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Angel de la Independencia or simply known as “El Angel” is a monument in Reforma Avenue and Florencia Street, near Zona Rosa. This monument celebrates Mexico’s independence in 1810.

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Coyoacán is a historic Colonial Arts district which was home to Frida Kahlo, Leon Trotsky, and Diego Rivera, amongst others.

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Paseo de la Reforma known as Reform Avenue is a 12 km long grand avenue and park in Mexico City. The name commemorates the liberal reforms of Mexican President Benito Juarez.

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Palacio de Bellas Artes is located in centro. A concert hall and an arts center, it houses some of Mexico’s finest murals and the Art Deco interior is worth seeing alone.

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Mexico City is full of various plazas and parks scattered through every neighborhood, but the following are some of the biggest, prettiest, most interesting, or best-known.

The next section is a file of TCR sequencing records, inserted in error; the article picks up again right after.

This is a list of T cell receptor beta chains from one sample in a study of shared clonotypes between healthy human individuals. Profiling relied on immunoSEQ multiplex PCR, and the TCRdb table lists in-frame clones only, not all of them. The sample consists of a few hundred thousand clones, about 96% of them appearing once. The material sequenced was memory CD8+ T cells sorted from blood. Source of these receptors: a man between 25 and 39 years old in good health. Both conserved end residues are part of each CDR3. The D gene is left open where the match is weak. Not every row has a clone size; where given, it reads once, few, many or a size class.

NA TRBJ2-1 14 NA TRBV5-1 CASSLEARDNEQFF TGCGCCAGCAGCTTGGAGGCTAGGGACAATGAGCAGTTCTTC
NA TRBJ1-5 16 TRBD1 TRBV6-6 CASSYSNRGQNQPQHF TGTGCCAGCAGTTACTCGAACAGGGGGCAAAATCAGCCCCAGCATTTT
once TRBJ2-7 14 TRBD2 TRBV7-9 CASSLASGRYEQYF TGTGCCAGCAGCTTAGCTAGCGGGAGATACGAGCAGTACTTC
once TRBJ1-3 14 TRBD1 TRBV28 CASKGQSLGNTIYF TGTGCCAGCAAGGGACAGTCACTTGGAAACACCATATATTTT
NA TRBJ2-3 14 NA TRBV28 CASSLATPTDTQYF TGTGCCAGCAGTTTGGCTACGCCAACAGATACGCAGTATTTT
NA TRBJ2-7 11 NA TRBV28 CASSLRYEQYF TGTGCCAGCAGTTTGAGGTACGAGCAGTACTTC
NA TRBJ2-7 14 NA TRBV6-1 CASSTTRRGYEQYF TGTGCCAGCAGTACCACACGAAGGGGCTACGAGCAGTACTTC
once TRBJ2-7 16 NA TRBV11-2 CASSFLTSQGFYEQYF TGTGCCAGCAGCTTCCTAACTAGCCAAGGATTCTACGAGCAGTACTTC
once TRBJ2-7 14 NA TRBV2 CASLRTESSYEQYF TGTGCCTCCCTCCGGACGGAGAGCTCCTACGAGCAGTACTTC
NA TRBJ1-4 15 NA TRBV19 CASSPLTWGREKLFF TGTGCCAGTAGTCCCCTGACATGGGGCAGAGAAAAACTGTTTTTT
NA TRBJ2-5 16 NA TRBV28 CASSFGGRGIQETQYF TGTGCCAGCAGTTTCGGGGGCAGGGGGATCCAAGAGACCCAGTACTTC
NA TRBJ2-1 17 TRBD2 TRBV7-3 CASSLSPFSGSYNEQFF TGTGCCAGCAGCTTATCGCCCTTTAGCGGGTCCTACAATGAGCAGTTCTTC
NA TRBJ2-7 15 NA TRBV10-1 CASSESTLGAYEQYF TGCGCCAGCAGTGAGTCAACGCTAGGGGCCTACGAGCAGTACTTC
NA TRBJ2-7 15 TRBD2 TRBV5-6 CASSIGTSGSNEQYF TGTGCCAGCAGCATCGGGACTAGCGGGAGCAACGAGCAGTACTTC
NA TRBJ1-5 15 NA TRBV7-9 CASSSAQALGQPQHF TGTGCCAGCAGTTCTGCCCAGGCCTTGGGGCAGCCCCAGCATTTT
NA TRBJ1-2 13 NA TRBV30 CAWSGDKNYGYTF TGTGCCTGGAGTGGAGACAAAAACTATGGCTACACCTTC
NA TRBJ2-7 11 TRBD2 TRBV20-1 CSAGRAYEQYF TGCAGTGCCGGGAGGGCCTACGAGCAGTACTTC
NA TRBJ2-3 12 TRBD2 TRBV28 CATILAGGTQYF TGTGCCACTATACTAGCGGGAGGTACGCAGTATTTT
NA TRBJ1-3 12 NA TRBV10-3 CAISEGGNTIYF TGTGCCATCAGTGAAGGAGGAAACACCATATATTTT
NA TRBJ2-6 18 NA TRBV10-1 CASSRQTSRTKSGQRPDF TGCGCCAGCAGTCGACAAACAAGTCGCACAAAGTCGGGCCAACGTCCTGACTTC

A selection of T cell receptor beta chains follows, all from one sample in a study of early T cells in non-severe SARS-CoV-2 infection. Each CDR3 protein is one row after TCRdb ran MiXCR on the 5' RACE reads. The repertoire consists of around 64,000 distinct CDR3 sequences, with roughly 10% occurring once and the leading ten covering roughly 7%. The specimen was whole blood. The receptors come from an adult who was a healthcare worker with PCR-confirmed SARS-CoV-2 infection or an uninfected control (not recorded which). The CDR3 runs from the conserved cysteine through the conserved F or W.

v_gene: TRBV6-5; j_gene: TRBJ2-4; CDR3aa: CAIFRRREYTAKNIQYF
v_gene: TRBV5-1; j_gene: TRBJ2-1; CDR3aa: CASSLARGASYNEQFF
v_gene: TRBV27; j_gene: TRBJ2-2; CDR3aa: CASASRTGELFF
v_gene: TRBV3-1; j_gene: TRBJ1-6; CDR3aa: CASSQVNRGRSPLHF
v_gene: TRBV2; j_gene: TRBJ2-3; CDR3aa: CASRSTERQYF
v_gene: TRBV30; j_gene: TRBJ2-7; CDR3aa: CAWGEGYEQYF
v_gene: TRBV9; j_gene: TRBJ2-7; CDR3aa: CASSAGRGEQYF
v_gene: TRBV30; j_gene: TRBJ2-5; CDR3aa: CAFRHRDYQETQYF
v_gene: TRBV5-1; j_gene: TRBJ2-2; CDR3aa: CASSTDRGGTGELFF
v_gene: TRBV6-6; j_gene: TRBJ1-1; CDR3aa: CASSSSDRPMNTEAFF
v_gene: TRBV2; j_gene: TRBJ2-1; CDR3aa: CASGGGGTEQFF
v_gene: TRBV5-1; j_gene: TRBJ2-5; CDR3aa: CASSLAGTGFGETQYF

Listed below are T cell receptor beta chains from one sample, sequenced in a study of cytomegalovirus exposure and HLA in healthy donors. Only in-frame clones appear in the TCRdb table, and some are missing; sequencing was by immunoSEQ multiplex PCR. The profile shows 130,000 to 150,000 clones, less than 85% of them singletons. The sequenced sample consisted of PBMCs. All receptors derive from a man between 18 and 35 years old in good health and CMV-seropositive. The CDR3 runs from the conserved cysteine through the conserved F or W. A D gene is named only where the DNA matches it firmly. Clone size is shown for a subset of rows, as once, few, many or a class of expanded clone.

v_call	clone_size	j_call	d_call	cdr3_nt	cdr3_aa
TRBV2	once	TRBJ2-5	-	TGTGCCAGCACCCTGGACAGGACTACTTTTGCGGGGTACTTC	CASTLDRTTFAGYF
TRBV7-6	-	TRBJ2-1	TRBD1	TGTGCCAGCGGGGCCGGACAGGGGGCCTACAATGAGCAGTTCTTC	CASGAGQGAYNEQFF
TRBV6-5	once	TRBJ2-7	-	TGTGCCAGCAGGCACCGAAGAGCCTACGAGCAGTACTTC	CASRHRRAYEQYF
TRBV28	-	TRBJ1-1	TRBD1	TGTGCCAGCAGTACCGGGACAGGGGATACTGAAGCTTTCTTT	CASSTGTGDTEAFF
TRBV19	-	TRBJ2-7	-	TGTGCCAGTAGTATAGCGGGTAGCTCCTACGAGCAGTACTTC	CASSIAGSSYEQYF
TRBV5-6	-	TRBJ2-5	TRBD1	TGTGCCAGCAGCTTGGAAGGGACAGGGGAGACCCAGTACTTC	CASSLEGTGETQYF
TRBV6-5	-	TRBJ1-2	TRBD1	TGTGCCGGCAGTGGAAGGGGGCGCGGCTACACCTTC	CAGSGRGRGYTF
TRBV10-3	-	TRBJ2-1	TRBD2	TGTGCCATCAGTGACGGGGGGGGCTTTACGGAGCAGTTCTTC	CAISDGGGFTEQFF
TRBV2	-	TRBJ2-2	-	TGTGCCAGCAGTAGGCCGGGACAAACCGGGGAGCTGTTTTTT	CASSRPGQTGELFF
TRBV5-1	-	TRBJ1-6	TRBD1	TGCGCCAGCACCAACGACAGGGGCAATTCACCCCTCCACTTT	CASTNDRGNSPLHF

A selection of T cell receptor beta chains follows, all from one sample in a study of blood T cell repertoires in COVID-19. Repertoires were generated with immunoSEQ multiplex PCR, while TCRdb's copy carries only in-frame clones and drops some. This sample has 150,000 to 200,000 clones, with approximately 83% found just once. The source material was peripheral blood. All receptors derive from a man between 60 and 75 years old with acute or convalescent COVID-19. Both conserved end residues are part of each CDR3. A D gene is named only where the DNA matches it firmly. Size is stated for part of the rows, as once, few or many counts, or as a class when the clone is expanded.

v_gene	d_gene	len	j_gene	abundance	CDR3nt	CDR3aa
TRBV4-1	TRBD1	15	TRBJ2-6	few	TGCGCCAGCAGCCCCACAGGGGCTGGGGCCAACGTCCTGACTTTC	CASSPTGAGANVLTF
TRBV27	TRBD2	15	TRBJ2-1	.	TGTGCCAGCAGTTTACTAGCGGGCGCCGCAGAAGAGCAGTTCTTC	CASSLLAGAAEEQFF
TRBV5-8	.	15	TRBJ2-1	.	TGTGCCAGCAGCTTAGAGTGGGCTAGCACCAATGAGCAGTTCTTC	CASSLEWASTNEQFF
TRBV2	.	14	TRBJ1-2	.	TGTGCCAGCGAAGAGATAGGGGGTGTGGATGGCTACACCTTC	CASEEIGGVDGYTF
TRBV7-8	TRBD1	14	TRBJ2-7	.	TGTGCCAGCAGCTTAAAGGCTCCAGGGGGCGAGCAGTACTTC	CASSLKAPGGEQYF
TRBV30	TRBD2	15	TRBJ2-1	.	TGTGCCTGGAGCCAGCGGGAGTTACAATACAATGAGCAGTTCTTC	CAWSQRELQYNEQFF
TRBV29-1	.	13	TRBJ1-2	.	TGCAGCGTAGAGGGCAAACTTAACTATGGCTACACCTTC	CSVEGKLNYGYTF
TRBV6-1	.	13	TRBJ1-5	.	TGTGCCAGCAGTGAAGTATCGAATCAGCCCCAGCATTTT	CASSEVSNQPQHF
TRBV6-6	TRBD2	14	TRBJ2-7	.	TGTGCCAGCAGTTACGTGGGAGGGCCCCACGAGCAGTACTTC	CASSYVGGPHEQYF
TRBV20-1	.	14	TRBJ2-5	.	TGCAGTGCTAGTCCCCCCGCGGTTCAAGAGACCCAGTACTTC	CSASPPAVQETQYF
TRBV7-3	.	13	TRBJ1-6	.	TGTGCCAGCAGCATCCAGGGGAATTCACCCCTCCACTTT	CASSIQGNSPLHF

Chapultepec Park is a large park of 6 km in the middle of the city which hosts many attractions, including the city zoo and several museums such as the Modern Art Museum, the Museum of Anthropology, the Natural History Museum and the National Museum also known as Castillo de Chapultepec.

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Parque Mexico and Parque España are two adjacent parks in the Colonia Condesa, which used to be part of a race track. Now they are popular for an evening stroll, and sometimes house outdoor exhibitions or concerts, and are surrounded by cool cafes and bars.

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Mexico is the city with the largest number of museums in the world, to name some of the most popular we visited:

National Museum of Anthropology Chapultepec is one of the best museums worldwide over, it was built in late 1960’s and designed by Pedro Ramírez Vazquez. It gathers the best collection of sculptures, jewels and handcrafts from ancient Mexican cultures, and could take many hours to see everything.